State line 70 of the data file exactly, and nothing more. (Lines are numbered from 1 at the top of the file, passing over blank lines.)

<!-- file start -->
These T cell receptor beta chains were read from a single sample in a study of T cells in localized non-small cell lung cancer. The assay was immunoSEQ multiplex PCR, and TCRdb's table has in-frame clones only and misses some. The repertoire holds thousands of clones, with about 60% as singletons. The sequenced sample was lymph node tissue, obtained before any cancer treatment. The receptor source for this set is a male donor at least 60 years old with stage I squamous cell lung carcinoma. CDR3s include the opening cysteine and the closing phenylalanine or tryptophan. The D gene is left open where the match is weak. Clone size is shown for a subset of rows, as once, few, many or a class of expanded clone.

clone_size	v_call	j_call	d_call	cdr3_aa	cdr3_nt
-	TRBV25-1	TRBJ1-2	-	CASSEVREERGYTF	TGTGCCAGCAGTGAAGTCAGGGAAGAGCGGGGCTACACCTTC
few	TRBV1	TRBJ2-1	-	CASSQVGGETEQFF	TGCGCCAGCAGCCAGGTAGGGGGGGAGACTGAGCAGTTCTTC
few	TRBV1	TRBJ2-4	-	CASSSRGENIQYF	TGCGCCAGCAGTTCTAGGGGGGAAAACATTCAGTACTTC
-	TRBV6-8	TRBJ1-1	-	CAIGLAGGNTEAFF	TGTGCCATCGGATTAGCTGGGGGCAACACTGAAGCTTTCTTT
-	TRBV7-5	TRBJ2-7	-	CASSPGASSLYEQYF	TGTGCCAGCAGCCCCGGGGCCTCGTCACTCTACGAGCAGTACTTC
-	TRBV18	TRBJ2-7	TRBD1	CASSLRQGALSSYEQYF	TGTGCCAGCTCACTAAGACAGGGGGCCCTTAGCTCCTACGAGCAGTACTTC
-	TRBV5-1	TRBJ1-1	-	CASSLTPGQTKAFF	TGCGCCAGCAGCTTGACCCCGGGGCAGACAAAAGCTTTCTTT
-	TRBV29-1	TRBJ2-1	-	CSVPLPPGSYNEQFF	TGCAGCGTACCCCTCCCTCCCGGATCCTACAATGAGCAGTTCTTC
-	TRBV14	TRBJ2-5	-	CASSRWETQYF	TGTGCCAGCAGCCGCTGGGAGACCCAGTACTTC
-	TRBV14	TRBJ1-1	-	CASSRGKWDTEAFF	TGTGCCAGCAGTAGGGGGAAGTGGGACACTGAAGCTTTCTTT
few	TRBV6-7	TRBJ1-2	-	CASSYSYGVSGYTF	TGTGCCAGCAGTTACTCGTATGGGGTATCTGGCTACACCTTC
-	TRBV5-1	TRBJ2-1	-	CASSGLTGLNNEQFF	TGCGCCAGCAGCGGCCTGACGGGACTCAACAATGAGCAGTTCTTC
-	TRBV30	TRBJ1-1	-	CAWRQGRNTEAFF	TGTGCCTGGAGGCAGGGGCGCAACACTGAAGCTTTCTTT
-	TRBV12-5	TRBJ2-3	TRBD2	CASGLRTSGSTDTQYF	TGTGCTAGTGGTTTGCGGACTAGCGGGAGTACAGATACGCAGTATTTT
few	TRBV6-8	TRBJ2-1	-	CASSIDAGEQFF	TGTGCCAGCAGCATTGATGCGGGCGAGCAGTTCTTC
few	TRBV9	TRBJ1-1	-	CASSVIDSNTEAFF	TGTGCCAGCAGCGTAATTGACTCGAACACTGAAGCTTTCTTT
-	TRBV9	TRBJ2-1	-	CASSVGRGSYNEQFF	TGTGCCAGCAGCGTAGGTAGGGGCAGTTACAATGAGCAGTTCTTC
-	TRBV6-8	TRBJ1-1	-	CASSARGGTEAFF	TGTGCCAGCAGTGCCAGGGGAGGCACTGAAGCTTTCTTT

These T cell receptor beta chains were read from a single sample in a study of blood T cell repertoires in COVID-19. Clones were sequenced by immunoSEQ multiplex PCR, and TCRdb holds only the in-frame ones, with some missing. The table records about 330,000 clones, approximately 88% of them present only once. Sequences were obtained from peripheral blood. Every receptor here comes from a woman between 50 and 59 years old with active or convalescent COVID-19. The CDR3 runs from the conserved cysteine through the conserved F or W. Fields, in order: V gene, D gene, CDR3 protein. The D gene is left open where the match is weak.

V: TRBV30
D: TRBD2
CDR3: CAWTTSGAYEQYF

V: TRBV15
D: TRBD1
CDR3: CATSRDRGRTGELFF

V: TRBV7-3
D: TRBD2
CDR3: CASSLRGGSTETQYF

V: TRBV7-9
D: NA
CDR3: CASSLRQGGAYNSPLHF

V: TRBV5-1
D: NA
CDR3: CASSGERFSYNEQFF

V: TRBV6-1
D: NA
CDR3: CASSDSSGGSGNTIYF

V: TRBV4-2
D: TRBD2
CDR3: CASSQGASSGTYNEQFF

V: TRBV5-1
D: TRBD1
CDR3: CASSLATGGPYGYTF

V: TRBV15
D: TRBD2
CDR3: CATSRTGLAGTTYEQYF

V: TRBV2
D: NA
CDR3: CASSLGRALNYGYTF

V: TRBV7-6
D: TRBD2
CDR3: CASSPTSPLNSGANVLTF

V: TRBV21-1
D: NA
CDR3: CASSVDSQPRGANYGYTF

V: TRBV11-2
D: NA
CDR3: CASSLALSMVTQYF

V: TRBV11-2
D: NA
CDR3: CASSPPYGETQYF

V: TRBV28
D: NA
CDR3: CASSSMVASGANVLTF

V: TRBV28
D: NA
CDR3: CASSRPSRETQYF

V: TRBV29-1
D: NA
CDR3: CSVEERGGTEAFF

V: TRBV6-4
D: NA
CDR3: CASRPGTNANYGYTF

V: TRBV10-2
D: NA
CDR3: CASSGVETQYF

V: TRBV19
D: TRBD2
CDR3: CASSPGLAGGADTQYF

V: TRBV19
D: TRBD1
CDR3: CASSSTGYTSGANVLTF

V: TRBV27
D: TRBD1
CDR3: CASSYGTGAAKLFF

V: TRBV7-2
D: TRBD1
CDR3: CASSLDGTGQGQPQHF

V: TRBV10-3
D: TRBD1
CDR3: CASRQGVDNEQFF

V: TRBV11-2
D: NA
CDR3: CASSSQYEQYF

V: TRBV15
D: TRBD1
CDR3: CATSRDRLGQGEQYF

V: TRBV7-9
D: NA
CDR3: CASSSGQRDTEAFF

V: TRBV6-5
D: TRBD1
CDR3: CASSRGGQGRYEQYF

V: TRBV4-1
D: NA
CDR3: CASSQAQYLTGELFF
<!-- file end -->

V: TRBV29-1